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Biochemistry - Chemistry


A Catalytic Mechanism for Cysteine N-Terminal Nucleophile Hydrolases, as Revealed by Free Energy Simulations
Published: Tuesday, February 28, 2012
Author: Alessio Lodola et al.

by Alessio Lodola, Davide Branduardi, Marco De Vivo, Luigi Capoferri, Marco Mor, Daniele Piomelli, Andrea Cavalli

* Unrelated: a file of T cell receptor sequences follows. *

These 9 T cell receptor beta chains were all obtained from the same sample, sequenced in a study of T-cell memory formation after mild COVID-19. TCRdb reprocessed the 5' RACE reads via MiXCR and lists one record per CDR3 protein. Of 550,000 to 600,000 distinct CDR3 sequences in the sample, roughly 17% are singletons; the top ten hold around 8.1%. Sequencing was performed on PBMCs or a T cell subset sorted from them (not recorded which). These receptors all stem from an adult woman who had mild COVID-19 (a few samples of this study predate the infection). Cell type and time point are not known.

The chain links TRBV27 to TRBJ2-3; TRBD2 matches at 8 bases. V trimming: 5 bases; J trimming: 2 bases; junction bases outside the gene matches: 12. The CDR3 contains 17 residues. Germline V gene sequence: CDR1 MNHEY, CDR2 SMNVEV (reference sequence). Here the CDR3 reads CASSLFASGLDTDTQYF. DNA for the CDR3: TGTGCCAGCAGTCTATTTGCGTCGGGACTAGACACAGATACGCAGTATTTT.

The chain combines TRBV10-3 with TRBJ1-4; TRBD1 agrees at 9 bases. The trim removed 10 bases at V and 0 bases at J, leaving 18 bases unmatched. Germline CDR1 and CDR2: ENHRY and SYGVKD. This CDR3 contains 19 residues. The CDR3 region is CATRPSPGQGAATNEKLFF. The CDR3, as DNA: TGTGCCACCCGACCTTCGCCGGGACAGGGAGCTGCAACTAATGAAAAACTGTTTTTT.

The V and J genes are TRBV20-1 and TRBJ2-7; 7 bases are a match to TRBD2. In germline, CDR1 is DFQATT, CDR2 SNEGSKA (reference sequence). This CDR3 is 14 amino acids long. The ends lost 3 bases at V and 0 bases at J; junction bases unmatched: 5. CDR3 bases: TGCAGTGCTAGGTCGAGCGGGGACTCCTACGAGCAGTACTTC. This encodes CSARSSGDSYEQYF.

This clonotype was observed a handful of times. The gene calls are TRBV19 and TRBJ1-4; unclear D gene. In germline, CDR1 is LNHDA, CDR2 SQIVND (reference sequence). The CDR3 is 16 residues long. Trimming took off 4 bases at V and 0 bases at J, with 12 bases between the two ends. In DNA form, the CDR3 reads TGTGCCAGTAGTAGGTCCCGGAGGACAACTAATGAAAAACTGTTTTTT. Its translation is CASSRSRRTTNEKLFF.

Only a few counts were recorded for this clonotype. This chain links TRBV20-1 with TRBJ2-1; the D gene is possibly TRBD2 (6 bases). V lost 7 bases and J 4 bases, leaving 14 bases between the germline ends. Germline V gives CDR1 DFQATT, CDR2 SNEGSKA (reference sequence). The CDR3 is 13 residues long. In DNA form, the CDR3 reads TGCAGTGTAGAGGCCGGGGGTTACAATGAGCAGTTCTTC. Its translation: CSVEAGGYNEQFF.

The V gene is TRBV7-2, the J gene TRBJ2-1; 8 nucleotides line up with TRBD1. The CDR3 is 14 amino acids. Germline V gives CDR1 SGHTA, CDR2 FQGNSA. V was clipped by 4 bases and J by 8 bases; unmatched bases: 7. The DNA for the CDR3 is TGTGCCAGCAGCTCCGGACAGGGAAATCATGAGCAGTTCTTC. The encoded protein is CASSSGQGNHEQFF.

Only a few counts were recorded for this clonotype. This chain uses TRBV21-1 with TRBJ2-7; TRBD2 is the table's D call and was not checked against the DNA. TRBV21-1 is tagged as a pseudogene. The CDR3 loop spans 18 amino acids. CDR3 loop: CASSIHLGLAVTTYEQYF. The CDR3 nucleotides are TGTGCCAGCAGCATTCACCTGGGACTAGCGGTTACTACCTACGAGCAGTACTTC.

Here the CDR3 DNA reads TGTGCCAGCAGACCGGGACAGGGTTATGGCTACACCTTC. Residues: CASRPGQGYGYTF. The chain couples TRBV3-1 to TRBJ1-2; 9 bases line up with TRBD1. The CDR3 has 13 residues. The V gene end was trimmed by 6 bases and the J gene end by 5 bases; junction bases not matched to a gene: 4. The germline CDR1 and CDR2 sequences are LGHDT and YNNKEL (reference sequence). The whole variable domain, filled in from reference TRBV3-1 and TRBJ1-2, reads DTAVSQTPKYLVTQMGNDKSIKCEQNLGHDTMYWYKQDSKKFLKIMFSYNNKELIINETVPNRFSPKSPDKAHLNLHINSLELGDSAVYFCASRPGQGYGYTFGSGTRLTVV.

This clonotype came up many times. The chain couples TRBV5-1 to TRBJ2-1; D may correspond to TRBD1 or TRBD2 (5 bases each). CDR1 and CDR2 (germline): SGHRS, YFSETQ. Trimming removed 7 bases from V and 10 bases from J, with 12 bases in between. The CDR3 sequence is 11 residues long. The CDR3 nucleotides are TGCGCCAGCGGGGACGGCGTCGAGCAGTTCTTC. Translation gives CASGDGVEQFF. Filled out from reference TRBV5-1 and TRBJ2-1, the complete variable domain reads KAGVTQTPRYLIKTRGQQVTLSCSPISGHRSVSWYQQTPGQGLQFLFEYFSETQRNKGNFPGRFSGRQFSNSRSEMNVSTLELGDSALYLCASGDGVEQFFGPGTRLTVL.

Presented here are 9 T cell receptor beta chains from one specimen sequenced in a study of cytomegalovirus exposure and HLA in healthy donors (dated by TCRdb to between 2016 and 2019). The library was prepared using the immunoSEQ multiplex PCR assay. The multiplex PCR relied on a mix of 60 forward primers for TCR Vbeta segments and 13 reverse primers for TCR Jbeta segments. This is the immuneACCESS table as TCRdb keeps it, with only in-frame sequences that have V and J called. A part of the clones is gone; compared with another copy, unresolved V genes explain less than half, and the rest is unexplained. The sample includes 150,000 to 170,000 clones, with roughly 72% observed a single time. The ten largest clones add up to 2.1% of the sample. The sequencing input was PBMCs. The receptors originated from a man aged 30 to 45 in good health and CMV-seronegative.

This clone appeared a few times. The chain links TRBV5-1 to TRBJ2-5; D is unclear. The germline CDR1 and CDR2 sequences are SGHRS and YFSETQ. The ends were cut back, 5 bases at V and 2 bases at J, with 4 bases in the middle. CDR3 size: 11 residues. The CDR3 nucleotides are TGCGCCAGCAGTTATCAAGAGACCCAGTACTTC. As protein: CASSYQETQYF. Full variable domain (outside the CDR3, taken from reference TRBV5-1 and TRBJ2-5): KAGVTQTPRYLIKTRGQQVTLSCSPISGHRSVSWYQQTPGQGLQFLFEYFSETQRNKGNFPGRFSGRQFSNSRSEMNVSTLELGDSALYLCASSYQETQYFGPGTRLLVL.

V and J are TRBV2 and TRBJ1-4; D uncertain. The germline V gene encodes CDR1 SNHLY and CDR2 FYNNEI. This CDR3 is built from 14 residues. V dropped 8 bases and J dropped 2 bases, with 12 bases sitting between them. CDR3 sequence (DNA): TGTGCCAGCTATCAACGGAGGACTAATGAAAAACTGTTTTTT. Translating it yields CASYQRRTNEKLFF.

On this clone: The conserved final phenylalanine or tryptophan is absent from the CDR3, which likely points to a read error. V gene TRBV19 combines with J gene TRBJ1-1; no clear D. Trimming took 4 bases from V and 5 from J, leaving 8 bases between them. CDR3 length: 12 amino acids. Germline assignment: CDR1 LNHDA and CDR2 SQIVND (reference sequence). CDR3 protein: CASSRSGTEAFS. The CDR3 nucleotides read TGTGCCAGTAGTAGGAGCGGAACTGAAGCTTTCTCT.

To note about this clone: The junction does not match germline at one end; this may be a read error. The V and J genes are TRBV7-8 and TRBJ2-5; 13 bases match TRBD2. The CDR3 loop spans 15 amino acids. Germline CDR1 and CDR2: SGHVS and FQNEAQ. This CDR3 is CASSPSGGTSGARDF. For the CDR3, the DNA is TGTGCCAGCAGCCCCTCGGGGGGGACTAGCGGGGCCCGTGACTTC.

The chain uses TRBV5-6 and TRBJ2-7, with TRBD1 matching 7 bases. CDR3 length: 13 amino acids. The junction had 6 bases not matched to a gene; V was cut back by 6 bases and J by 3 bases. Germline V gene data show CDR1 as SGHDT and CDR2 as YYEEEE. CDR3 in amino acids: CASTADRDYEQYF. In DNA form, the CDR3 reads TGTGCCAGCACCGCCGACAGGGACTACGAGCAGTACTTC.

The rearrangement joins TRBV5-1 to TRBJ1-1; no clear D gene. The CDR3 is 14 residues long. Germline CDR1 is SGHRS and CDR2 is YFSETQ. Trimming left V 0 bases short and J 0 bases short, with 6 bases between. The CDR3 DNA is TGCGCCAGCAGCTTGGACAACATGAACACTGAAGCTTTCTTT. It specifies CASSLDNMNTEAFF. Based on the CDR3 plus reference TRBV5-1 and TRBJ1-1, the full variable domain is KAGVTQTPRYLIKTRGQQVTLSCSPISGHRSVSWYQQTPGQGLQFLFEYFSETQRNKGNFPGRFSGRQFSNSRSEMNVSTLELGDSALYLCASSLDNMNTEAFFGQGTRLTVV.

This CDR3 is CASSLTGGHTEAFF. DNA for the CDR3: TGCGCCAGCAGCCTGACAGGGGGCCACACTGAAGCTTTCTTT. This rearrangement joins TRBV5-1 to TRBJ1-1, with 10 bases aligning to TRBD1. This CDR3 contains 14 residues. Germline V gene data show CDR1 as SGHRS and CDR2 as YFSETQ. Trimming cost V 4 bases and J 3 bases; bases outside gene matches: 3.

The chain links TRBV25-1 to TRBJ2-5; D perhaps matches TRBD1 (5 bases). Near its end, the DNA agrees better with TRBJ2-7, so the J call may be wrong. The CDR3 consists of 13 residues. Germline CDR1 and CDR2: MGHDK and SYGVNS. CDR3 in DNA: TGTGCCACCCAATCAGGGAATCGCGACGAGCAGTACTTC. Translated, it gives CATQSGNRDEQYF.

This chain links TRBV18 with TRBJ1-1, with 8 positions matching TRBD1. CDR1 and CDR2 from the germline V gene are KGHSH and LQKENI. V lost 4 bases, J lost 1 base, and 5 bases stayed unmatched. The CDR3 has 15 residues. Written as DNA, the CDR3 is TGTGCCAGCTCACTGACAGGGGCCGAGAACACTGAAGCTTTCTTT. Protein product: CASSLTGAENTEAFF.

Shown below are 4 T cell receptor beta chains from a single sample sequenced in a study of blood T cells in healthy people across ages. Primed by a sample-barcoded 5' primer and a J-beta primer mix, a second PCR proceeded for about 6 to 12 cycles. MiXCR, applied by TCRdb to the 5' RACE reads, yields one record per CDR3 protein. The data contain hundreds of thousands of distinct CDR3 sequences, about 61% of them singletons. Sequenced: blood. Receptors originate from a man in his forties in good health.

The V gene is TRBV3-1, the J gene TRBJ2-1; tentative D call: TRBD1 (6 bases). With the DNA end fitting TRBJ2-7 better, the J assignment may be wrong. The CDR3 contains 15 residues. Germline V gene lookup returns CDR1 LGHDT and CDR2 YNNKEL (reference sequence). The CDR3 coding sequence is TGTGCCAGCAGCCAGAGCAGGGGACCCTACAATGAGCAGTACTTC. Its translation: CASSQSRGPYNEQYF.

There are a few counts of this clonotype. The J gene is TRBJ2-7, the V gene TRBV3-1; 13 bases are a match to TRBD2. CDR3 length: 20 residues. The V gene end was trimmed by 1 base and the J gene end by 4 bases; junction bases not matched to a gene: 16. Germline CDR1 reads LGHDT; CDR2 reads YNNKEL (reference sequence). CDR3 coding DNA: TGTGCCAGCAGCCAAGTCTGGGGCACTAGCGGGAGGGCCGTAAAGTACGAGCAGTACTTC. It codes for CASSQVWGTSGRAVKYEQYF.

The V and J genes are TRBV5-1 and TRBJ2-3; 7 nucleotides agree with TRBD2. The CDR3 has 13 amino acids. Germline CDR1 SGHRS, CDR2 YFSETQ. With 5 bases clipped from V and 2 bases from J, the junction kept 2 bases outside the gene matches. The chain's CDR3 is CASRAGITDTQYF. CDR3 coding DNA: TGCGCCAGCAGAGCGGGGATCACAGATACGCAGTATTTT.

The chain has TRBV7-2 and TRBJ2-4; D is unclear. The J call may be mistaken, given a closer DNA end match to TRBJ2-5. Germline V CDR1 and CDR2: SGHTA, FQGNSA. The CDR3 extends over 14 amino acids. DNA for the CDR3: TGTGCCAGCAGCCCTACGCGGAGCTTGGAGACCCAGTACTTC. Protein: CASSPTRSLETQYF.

The N-terminal nucleophile (Ntn) hydrolases are a superfamily of enzymes specialized in the hydrolytic cleavage of amide bonds. Even though several members of this family are emerging as innovative drug targets for cancer, inflammation, and pain, the processes through which they catalyze amide hydrolysis remains poorly understood. In particular, the catalytic reactions of cysteine Ntn-hydrolases have never been investigated from a mechanistic point of view. In the present study, we used free energy simulations in the quantum mechanics/molecular mechanics framework to determine the reaction mechanism of amide hydrolysis catalyzed by the prototypical cysteine Ntn-hydrolase, conjugated bile acid hydrolase (CBAH). The computational analyses, which were confirmed in water and using different CBAH mutants, revealed the existence of a chair-like transition state, which might be one of the specific features of the catalytic cycle of Ntn-hydrolases. Our results offer new insights on Ntn-mediated hydrolysis and suggest possible strategies for the creation of therapeutically useful inhibitors.
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